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298 · September 10, 2012 at 1:57 PM

Here is a differently styled answer. Your body will enter ketosis once it has exhausted all of your blood sugar and all of your glycogen stores. It will also not happen until you body is able to keep your blood sugar and insulin at normal levels, if your diabetic, this can take some time.

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264 · September 03, 2012 at 11:42 PM

http://www.youtube.com/watch?v=KkdFkPxxDG8

Two-Four weeks. Even if you take a day of break from ketosis, you will have to go through another two-four week re-adaption.

The ketogenic diet is a lifestyle change for people who are serious about eating to live rather than the other way around.

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78422 · August 06, 2012 at 6:35 AM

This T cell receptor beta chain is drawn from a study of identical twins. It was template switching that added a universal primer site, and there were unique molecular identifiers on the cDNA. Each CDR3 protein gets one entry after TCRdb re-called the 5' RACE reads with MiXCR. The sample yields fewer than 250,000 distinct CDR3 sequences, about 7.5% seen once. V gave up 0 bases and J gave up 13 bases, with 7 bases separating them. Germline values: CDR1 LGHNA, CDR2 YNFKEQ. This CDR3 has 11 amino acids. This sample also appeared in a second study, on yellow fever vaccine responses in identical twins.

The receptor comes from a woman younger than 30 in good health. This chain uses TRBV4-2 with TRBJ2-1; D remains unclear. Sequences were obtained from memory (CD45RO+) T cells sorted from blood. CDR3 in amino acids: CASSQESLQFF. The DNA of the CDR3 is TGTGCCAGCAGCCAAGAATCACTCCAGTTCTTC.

The journey IS the destination, bro...

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4632 · June 25, 2012 at 4:42 AM

I am a female with a lean body mass of about 88 lbs (normal total weight around 120-130) and it takes me 24-36 hours to get into ketosis. I can tell with ketostix and by this fuzzy almost headache I get for the first 12 hours or so of it in the front of my head. This is if I cut down to 30 net grams of carbs or fewer (which excludes fiber carbs.. Atkins calculation style).

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2904 · June 11, 2012 at 1:54 AM

If you're not exercising, expect it to take up to a week. If you're exercising, generally around 4 days. Maybe even less.